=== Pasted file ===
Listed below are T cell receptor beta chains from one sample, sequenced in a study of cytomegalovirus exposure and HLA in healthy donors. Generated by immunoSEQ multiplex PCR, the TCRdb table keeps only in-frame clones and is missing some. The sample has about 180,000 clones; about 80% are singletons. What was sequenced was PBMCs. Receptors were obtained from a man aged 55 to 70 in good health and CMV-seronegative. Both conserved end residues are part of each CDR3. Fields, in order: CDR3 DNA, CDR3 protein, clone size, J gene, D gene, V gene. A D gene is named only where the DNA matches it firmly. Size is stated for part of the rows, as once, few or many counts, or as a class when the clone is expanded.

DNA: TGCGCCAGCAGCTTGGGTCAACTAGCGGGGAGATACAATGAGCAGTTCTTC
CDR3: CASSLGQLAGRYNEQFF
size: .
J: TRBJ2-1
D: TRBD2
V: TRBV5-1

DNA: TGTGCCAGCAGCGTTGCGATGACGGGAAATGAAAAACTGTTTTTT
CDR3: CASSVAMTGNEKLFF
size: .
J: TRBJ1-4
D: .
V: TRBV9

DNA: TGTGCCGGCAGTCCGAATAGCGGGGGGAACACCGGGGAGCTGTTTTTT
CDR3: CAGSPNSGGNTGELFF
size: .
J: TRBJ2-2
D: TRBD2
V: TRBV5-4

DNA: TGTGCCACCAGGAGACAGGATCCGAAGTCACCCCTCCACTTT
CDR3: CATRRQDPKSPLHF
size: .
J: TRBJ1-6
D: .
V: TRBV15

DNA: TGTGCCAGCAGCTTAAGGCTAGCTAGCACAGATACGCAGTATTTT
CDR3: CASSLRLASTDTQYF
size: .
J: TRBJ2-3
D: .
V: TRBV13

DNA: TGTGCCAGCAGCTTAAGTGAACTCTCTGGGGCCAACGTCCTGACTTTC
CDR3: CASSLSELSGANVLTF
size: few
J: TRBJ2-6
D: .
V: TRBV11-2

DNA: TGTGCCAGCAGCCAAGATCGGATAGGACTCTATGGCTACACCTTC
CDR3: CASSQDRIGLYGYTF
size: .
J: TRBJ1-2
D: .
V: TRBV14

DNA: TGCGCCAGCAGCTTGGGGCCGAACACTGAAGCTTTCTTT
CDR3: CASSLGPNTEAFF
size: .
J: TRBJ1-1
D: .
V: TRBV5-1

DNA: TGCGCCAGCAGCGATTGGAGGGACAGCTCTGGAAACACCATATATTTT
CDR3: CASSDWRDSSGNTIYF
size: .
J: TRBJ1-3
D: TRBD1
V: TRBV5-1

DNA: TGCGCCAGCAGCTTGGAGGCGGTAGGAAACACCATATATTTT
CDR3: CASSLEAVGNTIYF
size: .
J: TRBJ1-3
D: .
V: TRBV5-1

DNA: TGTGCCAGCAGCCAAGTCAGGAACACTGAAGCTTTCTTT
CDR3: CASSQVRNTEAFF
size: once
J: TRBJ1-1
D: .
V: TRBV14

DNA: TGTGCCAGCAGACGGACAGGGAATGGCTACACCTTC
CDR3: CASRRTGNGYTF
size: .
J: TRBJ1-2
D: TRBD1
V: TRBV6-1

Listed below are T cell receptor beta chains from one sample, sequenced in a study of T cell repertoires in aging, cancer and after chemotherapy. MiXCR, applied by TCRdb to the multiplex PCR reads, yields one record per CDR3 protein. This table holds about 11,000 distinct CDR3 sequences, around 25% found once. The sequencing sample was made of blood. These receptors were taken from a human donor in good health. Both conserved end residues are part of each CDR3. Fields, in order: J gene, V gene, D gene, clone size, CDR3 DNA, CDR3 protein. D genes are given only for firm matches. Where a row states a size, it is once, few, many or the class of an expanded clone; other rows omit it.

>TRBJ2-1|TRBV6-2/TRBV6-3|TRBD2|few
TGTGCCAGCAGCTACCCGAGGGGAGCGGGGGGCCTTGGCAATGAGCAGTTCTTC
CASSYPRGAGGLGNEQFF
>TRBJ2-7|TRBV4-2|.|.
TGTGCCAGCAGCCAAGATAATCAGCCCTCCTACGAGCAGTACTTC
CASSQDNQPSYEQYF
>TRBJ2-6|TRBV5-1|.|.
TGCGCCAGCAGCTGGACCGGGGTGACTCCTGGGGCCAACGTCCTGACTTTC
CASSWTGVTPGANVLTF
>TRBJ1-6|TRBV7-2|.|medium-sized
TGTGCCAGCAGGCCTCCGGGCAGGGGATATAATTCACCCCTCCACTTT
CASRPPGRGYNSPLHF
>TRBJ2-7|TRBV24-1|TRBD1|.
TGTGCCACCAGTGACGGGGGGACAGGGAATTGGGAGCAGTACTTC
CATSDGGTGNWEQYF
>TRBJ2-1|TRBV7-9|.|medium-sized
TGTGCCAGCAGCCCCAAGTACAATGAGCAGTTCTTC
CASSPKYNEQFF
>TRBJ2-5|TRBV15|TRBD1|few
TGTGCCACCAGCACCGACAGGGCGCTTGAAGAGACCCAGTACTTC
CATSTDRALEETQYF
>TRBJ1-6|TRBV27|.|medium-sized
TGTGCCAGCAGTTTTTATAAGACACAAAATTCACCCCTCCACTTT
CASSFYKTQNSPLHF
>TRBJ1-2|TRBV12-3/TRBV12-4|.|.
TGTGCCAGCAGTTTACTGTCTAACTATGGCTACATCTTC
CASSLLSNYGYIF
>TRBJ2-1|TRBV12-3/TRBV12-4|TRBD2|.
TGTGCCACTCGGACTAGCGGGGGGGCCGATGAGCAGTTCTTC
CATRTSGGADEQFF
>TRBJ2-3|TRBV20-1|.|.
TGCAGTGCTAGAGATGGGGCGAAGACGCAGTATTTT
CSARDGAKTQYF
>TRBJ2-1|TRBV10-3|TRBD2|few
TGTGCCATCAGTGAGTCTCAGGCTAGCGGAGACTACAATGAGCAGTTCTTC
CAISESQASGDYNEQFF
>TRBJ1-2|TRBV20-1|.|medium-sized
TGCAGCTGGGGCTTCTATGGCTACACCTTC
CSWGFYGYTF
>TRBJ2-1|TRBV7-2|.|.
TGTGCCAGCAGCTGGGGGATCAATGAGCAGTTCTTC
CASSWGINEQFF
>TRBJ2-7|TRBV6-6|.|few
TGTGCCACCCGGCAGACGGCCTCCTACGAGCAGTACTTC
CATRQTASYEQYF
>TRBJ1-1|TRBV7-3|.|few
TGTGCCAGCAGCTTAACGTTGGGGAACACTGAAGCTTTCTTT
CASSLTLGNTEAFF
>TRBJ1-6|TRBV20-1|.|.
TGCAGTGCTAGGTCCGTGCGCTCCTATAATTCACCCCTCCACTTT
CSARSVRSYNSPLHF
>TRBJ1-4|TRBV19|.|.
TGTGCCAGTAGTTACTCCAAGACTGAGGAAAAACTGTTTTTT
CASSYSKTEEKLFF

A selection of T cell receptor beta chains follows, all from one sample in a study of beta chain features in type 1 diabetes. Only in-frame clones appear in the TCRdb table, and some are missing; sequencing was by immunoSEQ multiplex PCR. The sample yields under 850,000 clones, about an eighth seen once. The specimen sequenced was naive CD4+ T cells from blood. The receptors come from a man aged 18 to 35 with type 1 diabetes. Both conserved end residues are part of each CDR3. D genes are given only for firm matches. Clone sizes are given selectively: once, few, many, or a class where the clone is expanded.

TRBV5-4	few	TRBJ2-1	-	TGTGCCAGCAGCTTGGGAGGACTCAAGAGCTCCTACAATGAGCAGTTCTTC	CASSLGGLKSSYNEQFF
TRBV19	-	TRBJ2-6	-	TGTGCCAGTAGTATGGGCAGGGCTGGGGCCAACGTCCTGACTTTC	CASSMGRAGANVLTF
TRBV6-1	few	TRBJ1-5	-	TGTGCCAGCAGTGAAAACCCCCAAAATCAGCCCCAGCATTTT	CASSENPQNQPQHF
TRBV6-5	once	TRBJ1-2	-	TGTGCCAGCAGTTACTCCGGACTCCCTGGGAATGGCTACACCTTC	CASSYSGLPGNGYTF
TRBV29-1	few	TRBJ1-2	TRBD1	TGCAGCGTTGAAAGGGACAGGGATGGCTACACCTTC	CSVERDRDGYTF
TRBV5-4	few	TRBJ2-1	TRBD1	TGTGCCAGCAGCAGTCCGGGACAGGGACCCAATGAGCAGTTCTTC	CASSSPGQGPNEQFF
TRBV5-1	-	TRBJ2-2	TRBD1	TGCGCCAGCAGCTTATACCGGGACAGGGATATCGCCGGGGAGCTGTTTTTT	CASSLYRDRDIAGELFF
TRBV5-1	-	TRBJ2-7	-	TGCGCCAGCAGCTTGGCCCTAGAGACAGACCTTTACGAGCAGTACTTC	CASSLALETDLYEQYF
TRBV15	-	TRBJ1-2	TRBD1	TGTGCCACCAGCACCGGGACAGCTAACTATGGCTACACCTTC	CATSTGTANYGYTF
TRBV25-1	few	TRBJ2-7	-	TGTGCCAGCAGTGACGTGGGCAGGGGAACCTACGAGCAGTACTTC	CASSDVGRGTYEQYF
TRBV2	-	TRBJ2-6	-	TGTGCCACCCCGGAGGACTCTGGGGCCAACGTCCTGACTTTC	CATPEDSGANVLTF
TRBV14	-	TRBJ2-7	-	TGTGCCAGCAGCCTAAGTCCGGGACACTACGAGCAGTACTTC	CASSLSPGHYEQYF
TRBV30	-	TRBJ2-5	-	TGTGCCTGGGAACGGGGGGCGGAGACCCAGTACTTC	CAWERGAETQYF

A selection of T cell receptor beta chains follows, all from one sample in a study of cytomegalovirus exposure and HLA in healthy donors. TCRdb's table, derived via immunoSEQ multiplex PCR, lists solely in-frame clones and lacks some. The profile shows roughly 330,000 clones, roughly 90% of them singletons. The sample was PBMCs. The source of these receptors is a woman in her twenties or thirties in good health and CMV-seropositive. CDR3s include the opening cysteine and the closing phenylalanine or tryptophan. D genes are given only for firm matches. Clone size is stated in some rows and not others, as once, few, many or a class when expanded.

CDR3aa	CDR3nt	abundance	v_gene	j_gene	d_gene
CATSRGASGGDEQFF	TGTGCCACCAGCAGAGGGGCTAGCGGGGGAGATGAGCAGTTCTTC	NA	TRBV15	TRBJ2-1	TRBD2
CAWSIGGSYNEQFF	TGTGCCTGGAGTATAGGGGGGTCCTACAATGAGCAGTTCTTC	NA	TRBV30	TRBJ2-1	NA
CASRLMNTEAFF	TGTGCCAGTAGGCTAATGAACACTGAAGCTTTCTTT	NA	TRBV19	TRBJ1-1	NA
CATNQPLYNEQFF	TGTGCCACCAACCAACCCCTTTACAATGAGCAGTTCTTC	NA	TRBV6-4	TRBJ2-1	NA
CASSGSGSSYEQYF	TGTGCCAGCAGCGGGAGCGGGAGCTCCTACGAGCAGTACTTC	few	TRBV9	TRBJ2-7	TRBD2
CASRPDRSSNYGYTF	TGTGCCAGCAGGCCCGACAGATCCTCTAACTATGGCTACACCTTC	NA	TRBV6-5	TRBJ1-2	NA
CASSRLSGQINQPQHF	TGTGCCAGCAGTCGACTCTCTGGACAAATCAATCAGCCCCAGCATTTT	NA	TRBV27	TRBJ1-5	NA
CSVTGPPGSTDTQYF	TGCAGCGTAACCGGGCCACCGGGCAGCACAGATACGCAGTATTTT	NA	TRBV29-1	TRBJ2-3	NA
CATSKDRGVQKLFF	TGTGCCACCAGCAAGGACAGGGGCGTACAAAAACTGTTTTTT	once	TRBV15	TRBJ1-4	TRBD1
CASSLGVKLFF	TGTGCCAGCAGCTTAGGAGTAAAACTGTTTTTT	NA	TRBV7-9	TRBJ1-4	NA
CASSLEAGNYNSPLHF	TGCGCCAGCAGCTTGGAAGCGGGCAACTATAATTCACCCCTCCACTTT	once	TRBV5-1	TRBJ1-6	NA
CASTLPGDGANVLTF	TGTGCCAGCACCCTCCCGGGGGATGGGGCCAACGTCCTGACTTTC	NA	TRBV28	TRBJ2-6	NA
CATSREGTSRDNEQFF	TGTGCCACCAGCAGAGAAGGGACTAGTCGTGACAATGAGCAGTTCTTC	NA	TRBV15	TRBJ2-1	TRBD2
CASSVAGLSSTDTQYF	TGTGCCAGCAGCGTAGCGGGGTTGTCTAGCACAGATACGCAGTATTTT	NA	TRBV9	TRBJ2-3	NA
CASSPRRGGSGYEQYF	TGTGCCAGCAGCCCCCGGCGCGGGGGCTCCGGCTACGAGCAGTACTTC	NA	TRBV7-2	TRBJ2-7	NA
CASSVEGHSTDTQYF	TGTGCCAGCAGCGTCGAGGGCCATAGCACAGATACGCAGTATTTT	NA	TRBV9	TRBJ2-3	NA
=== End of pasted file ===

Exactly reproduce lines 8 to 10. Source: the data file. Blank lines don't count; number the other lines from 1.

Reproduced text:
DNA: TGTGCCAGCAGCGTTGCGATGACGGGAAATGAAAAACTGTTTTTT
CDR3: CASSVAMTGNEKLFF
size: .